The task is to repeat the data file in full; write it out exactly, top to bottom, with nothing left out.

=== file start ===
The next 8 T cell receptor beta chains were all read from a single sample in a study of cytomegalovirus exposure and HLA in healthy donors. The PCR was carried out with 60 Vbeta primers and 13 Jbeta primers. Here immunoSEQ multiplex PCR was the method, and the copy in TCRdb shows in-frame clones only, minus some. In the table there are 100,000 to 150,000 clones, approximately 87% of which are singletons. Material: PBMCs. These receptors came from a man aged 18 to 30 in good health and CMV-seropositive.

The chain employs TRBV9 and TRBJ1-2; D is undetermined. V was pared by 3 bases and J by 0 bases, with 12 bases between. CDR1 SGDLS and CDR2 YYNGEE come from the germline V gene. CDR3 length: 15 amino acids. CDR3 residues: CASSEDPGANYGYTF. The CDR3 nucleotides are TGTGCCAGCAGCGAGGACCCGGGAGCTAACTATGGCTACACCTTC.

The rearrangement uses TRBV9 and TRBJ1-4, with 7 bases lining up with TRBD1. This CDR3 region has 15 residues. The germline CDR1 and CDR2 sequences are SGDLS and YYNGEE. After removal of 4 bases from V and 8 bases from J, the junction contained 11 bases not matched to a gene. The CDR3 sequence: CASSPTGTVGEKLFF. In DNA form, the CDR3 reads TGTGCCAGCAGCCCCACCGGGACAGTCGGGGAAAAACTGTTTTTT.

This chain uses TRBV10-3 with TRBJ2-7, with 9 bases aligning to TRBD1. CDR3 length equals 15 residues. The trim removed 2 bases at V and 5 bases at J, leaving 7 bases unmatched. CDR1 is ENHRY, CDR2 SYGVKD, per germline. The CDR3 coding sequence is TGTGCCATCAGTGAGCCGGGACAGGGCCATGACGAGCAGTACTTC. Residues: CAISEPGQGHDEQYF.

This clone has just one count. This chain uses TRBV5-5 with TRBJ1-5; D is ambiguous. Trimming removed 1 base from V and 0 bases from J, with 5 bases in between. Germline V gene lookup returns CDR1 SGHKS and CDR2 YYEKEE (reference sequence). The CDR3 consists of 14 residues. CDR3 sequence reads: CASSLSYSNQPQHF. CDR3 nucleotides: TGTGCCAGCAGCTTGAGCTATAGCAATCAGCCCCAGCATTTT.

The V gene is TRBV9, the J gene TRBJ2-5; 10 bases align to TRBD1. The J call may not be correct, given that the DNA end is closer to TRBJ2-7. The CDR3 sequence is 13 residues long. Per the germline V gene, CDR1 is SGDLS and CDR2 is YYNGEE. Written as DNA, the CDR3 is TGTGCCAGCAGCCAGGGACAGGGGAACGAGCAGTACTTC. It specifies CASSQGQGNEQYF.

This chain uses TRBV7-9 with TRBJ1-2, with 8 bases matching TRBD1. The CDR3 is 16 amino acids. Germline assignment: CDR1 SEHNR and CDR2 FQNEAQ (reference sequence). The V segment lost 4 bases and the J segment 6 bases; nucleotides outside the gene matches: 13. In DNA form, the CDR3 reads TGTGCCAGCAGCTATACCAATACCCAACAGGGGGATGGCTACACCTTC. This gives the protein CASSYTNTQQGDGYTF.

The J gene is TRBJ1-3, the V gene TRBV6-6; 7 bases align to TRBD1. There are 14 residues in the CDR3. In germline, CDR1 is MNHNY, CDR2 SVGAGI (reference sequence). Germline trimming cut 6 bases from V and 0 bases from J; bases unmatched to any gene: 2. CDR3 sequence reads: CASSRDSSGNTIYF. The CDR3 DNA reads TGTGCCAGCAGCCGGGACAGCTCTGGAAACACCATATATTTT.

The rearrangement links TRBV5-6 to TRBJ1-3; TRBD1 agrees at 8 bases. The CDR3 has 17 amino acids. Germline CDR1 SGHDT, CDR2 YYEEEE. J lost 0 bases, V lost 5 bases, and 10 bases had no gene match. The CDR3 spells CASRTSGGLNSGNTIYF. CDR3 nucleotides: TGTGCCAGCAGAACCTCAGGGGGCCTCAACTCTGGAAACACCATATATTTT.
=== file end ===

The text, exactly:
The next 8 T cell receptor beta chains were all read from a single sample in a study of cytomegalovirus exposure and HLA in healthy donors. The PCR was carried out with 60 Vbeta primers and 13 Jbeta primers. Here immunoSEQ multiplex PCR was the method, and the copy in TCRdb shows in-frame clones only, minus some. In the table there are 100,000 to 150,000 clones, approximately 87% of which are singletons. Material: PBMCs. These receptors came from a man aged 18 to 30 in good health and CMV-seropositive.

The chain employs TRBV9 and TRBJ1-2; D is undetermined. V was pared by 3 bases and J by 0 bases, with 12 bases between. CDR1 SGDLS and CDR2 YYNGEE come from the germline V gene. CDR3 length: 15 amino acids. CDR3 residues: CASSEDPGANYGYTF. The CDR3 nucleotides are TGTGCCAGCAGCGAGGACCCGGGAGCTAACTATGGCTACACCTTC.

The rearrangement uses TRBV9 and TRBJ1-4, with 7 bases lining up with TRBD1. This CDR3 region has 15 residues. The germline CDR1 and CDR2 sequences are SGDLS and YYNGEE. After removal of 4 bases from V and 8 bases from J, the junction contained 11 bases not matched to a gene. The CDR3 sequence: CASSPTGTVGEKLFF. In DNA form, the CDR3 reads TGTGCCAGCAGCCCCACCGGGACAGTCGGGGAAAAACTGTTTTTT.

This chain uses TRBV10-3 with TRBJ2-7, with 9 bases aligning to TRBD1. CDR3 length equals 15 residues. The trim removed 2 bases at V and 5 bases at J, leaving 7 bases unmatched. CDR1 is ENHRY, CDR2 SYGVKD, per germline. The CDR3 coding sequence is TGTGCCATCAGTGAGCCGGGACAGGGCCATGACGAGCAGTACTTC. Residues: CAISEPGQGHDEQYF.

This clone has just one count. This chain uses TRBV5-5 with TRBJ1-5; D is ambiguous. Trimming removed 1 base from V and 0 bases from J, with 5 bases in between. Germline V gene lookup returns CDR1 SGHKS and CDR2 YYEKEE (reference sequence). The CDR3 consists of 14 residues. CDR3 sequence reads: CASSLSYSNQPQHF. CDR3 nucleotides: TGTGCCAGCAGCTTGAGCTATAGCAATCAGCCCCAGCATTTT.

The V gene is TRBV9, the J gene TRBJ2-5; 10 bases align to TRBD1. The J call may not be correct, given that the DNA end is closer to TRBJ2-7. The CDR3 sequence is 13 residues long. Per the germline V gene, CDR1 is SGDLS and CDR2 is YYNGEE. Written as DNA, the CDR3 is TGTGCCAGCAGCCAGGGACAGGGGAACGAGCAGTACTTC. It specifies CASSQGQGNEQYF.

This chain uses TRBV7-9 with TRBJ1-2, with 8 bases matching TRBD1. The CDR3 is 16 amino acids. Germline assignment: CDR1 SEHNR and CDR2 FQNEAQ (reference sequence). The V segment lost 4 bases and the J segment 6 bases; nucleotides outside the gene matches: 13. In DNA form, the CDR3 reads TGTGCCAGCAGCTATACCAATACCCAACAGGGGGATGGCTACACCTTC. This gives the protein CASSYTNTQQGDGYTF.

The J gene is TRBJ1-3, the V gene TRBV6-6; 7 bases align to TRBD1. There are 14 residues in the CDR3. In germline, CDR1 is MNHNY, CDR2 SVGAGI (reference sequence). Germline trimming cut 6 bases from V and 0 bases from J; bases unmatched to any gene: 2. CDR3 sequence reads: CASSRDSSGNTIYF. The CDR3 DNA reads TGTGCCAGCAGCCGGGACAGCTCTGGAAACACCATATATTTT.

The rearrangement links TRBV5-6 to TRBJ1-3; TRBD1 agrees at 8 bases. The CDR3 has 17 amino acids. Germline CDR1 SGHDT, CDR2 YYEEEE. J lost 0 bases, V lost 5 bases, and 10 bases had no gene match. The CDR3 spells CASRTSGGLNSGNTIYF. CDR3 nucleotides: TGTGCCAGCAGAACCTCAGGGGGCCTCAACTCTGGAAACACCATATATTTT.